Pennsylvania Department of Environmental Protection (DEP) Pilot Program Aims to Improve Drinking Water Quality by Optimizing Publicly-Owned Treatment Works’ (POTW) Discharges

By Mark Neville, PA DEP

Expanding Area Wide Optimization Program (AWOP) to include Sewage Treatment

Under terms of Pennsylvania’s Drinking Water State Revolving Fund set-asides, the Pennsylvania Department of Environmental Protection (DEP) filter plant programs section recently began a new project aimed at improving surface water quality before raw water reaches the filtration plant. This new project looks at improving the effluent water quality from publicly-owned treatment works (POTW) within five stream miles upstream of the intakes to potable water filtration plants by replicating the successful Filter Plant Performance Evaluation (FPPE) format for sewage treatment works.  The analogous evaluation, conducted out of the department’s Operations, Monitoring, and Training division at the Bureau of Water Standards and Facility Regulation, is the Wastewater Plant Performance Evaluation (WPPE).

A WPPE is a six-to-eight week on-site study performed by two DEP evaluators who are licensed sewage treatment operators, with the voluntary cooperation of a system’s official Operator-in-Charge, who continues to make operational adjustments to his plant, and the blessing of the POTW’s supervisors (boards or authorities.)  The project starts with a multi-paged performance evaluation that looks at the facility’s past operations, data, and equipment and seeks to locate “limiting factors” that affect effluent quality.  Using this evaluation as a guide, the operators then look for ways to improve the plant’s performance without incurring major capital expenditures.  Usually, the adjustments can be as simple as changing an aeration timer for a sequencing batch reactor (SBR) or by adjusting where raw wastewater is introduced to a treatment process (step feed vs. plug flow.) 

Figure 1: Instrumentation installed at WPPE site, Masontown, November 2009

The evaluators use modern instrumentation, including digital-recording ion probes purchased from HACH Corporation, to obtain continuous, on-line monitoring of plant performance throughout the duration of the site study.  In addition, for those facilities which may lack some laboratory equipment necessary for consistent process monitoring, the evaluators lend a wet-methods wastewater lab, including digital microscope, spectrophotometer, centrifuge, and portable ion meters, to the plant operators, while working to instill an ethic of consistent and regular process monitoring as a necessary precursor to making process control decisions.  This trouble-shooting and on-the-job-training aspect of the WPPE attempts to assure that plant operators will continue to pursue the goal of improved effluent water quality long after the evaluators have left the scene.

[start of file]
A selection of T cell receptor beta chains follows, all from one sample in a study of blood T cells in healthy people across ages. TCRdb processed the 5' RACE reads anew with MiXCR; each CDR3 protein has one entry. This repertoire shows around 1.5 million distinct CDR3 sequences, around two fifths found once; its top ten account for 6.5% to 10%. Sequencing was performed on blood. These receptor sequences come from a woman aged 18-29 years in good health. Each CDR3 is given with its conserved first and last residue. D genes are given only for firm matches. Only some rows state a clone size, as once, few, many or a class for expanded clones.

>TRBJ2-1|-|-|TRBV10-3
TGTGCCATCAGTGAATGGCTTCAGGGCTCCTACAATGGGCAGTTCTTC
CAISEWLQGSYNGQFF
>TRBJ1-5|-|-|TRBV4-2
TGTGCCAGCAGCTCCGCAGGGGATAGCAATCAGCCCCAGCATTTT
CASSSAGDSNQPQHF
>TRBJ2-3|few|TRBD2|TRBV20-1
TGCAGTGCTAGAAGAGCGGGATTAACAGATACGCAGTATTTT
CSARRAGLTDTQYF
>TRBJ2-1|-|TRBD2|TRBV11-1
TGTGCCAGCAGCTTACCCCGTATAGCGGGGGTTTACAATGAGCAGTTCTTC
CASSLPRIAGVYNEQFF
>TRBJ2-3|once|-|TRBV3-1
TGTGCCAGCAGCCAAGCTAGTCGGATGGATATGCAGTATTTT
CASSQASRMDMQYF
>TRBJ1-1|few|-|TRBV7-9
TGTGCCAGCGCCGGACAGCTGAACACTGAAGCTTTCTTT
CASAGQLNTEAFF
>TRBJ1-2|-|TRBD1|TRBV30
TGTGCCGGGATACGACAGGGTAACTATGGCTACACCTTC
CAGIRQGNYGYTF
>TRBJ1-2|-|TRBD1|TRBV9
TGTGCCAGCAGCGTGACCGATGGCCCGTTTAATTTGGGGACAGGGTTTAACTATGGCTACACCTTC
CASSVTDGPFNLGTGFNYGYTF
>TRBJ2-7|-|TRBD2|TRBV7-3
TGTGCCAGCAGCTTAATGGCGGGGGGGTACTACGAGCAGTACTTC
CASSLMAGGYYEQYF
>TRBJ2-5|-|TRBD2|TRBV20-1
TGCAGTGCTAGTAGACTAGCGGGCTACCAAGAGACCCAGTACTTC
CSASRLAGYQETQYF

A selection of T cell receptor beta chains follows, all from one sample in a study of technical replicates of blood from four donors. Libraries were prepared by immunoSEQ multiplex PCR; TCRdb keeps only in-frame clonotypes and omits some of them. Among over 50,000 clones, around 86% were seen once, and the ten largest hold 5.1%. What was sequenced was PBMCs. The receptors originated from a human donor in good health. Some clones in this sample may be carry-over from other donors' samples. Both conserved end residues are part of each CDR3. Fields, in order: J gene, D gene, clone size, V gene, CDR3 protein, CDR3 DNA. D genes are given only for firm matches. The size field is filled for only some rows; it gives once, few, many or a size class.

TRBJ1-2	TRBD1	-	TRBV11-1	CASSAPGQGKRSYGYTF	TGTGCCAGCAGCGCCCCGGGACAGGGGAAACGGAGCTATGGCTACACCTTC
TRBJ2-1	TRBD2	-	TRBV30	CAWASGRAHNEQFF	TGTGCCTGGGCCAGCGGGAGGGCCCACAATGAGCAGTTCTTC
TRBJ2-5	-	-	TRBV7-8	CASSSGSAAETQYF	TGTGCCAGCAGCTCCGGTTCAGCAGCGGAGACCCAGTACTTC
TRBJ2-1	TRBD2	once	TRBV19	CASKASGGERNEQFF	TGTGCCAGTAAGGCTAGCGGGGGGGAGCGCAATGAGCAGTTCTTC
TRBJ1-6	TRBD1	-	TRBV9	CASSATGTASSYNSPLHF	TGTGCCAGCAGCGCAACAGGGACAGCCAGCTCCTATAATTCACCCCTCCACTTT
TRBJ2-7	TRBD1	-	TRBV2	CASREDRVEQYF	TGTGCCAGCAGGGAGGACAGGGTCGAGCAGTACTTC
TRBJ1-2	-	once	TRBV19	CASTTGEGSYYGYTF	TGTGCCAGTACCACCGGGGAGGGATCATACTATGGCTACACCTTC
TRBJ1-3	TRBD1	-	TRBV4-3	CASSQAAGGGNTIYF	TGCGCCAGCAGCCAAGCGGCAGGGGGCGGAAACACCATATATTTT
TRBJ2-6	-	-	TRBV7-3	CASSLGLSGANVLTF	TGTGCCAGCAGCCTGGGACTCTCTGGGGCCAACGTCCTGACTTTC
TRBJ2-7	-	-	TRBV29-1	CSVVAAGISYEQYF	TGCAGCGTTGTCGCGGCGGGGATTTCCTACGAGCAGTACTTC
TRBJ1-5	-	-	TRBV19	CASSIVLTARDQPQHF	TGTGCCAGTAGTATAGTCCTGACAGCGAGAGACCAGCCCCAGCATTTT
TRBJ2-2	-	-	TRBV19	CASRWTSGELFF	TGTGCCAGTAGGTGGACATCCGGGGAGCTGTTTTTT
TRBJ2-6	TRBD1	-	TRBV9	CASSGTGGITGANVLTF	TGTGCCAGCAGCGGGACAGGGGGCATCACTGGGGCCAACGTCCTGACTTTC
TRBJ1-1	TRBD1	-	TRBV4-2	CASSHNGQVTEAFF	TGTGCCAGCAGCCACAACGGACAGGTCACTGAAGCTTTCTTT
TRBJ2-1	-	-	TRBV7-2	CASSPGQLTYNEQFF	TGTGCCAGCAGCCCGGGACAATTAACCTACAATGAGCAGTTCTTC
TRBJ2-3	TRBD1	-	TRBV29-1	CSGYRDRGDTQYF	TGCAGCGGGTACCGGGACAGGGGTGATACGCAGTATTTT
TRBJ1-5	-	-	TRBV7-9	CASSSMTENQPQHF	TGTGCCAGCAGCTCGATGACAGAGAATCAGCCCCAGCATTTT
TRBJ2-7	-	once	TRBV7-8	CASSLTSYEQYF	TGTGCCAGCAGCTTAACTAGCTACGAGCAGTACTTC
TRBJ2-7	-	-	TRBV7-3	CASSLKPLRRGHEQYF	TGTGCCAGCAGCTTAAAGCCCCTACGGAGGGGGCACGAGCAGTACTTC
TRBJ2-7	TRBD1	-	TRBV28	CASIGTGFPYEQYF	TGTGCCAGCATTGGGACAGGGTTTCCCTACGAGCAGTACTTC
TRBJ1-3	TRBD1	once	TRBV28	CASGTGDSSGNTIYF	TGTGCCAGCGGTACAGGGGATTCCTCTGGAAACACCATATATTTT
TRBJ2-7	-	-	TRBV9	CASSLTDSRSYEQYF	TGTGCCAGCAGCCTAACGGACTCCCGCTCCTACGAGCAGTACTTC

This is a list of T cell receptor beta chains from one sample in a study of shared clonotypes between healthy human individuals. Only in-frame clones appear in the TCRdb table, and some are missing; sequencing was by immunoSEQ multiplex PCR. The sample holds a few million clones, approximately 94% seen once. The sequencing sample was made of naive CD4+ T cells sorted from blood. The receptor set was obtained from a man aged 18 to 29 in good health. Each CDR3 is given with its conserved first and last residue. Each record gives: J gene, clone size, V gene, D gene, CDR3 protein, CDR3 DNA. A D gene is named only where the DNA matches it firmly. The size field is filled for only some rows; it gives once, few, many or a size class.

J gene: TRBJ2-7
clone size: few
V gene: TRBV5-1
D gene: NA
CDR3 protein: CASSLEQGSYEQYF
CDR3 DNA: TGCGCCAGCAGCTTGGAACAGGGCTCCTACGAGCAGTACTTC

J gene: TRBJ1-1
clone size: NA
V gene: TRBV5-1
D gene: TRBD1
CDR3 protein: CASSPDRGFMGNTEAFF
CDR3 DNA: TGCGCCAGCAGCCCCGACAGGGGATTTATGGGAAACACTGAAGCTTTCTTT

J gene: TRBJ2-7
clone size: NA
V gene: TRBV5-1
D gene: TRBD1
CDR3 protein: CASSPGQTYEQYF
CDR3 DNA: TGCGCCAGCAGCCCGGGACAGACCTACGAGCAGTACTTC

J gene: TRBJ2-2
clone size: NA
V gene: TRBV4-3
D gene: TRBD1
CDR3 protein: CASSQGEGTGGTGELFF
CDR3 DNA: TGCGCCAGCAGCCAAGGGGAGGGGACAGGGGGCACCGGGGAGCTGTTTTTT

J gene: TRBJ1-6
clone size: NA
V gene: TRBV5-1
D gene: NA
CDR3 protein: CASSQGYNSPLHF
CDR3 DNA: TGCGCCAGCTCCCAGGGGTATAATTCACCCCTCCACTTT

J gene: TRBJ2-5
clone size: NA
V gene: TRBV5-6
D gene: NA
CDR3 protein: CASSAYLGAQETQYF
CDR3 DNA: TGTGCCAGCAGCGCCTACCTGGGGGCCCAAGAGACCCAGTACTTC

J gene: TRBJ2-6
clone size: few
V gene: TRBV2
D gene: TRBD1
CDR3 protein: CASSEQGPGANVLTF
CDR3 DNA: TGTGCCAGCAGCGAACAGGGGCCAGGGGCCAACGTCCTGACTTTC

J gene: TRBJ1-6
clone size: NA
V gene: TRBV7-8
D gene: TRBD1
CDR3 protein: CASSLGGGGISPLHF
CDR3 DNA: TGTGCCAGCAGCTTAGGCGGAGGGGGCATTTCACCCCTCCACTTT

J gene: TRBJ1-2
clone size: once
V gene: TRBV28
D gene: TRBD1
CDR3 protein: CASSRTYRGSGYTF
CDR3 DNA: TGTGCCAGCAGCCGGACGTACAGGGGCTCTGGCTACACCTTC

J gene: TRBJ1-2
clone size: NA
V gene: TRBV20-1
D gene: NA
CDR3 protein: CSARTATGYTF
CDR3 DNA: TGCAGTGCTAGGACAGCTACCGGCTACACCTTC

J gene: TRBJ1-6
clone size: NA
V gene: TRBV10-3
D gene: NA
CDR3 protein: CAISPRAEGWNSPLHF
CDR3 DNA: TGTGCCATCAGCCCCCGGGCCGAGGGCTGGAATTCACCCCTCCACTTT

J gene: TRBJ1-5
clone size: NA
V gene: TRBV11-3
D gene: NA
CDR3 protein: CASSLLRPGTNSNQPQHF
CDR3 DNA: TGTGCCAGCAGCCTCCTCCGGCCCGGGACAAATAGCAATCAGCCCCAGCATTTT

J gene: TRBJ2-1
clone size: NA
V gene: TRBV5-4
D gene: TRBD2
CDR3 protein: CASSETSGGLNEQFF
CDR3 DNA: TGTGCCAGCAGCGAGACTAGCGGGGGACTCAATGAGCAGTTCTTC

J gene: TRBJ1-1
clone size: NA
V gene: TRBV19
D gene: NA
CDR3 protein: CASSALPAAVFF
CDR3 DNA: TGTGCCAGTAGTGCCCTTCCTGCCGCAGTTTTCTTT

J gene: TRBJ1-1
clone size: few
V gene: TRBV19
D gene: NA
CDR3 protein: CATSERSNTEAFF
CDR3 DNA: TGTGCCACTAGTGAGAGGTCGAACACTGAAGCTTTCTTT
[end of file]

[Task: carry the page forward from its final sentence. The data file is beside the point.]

Following on-site work, the evaluators prepare WPPE reports with reviews and recommendations tailored to each facility’s peculiar situation.

Figure 2: Laboratory Equipment staged at Lickdale, November 2009

An initial goal of the program has been to determine if non-cost-intensive operational adjustments could be used to reduce the concentration of waterborne pathogens entering downstream filter plants.  The evaluators have conducted sampling for Giardia cyst and Cryptosporidium oocyst at the outset, during, and at the completion of each evaluation.  The sampling plan includes background testing upstream of the point source, the treatment plant effluent, and the raw water entering the downstream filtration plant.  It was initially theorized that the pathogen counts would have a direct relationship to the amount of suspended solids in sewage plant effluent, and that destruction of pathogens directly correlates to turbidity in disinfection processes.